Yesterday, a few Ghanaians lost their jobs because of the actions of their employer. In the heat of the discussion about Atlantic Lobster and Dolphin, some people are suggesting that had we not created this firestorm, the waiters would still have jobs; they would be able to feed their families and pay their children’s school fees. Dignity or Daily bread which would you choose?
Would you prefer to have a full belly yet walk in a land where you can be denied a service because of the colour of your skin? Would you prefer to stand in a store and be ignored because the Ghanaian clerk does not respect your Cedis so they will rather serve the Euro or the Dollar or the Rand before they look at you and realize you were first in line? Would you prefer to go to a bar or a restaurant and be told that you cannot enter because it is for Koreans only? Just a few weeks ago the Dalai Lama was not granted a visa to South Africa to attend the birthday party of Desmond Tutu, one of the country’s freedom fighters, because South Africa is not ready to lose investments from China. Dignity or Daily bread? We have all found ourselves in situations where we bend because we are weak, or the financial circumstance seem so grave we cave to Daily Bread.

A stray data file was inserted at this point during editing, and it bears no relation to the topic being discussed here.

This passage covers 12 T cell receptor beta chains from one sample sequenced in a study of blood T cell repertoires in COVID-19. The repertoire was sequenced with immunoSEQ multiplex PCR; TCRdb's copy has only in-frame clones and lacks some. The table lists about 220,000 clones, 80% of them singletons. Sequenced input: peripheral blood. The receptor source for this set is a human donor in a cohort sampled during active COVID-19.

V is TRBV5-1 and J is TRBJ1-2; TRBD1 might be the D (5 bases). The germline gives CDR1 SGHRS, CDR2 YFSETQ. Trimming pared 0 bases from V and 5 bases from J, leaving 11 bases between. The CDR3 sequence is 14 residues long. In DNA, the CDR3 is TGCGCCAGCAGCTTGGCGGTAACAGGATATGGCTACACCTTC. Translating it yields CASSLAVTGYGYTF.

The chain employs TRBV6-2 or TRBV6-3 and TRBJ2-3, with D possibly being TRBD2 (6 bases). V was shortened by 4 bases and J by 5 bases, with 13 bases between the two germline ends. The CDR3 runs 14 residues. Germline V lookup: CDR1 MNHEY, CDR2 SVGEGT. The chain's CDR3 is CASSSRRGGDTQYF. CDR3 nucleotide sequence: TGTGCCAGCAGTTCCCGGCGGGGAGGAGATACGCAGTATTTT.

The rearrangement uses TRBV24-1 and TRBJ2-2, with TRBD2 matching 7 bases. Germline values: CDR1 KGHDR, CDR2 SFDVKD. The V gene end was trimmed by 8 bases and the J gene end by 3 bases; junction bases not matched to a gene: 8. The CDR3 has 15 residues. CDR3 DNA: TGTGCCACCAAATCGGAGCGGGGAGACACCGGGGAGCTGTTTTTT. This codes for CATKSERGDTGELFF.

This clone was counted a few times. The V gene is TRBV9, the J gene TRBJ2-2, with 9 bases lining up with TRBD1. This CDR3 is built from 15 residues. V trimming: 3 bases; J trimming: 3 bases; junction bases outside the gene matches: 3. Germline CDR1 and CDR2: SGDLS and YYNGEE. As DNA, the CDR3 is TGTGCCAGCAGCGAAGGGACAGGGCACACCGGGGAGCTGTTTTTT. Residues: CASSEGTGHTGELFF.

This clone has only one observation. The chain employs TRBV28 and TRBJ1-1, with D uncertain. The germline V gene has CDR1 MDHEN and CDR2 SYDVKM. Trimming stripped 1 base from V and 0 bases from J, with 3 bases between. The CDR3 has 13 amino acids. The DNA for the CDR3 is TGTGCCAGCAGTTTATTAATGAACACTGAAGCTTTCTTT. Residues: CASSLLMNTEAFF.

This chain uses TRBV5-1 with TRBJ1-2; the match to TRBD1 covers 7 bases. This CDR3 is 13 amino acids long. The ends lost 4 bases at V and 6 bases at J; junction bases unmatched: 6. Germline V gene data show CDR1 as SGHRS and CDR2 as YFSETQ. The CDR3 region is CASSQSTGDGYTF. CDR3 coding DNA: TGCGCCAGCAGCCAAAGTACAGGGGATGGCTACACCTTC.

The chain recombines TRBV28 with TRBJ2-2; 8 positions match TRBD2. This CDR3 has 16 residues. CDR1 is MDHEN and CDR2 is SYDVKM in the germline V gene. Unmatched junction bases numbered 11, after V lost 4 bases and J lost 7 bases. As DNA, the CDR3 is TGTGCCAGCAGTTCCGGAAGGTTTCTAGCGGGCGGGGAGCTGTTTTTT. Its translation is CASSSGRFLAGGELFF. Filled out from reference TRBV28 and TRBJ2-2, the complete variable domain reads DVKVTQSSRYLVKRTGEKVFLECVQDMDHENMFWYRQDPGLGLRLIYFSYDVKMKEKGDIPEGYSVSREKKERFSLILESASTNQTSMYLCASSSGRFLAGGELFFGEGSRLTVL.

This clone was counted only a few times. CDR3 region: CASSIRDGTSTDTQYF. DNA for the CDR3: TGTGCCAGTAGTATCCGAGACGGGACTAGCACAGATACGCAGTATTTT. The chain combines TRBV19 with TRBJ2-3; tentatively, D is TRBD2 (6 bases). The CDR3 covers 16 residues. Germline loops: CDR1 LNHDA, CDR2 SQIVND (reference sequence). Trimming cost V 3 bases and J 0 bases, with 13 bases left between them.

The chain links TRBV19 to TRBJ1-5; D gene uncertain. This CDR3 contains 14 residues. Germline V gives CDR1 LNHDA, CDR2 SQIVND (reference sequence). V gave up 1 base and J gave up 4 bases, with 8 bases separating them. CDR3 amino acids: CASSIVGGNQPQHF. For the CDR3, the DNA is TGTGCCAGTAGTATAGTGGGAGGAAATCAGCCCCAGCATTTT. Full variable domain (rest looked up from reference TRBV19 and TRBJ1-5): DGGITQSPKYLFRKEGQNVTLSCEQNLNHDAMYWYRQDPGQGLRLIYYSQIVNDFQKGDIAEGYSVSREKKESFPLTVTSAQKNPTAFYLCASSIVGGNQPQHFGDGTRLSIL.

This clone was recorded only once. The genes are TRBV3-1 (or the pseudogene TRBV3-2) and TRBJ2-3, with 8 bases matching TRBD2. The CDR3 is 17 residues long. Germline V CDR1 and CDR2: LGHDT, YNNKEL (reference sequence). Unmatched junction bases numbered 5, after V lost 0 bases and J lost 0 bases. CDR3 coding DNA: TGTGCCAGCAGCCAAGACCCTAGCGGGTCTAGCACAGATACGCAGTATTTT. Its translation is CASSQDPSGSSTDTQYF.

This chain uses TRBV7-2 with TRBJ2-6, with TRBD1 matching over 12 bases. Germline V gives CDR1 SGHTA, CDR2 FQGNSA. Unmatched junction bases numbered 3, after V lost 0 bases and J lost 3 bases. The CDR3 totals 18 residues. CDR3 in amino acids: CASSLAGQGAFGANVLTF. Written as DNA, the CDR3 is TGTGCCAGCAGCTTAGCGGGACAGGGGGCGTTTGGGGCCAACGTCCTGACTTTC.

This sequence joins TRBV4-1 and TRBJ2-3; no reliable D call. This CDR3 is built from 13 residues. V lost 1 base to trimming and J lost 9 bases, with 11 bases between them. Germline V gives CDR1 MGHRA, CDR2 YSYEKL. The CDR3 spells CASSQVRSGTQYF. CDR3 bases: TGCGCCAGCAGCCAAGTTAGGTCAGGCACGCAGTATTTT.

However, there comes a time when your birthright is at stake, when your nation is being recolonized and you have to stand up and claim what is yours as stated by the constitution and the blood of our forefathers. I feel sorry for those who lost their jobs -I am sure they have their own story to tell – But the bigger story here is as Ghana continues to become an economic hub in the region, the rights of Ghanaians cannot be exchanged for a loaf of bread. If not for the unstinting sacrifice of some brave men and women, Ghana would still be called Gold Coast and Nelson Mandela would still be in Robben Island. As weak and imperfect as we are, we should be able to point out when Dignity trumps daily bread.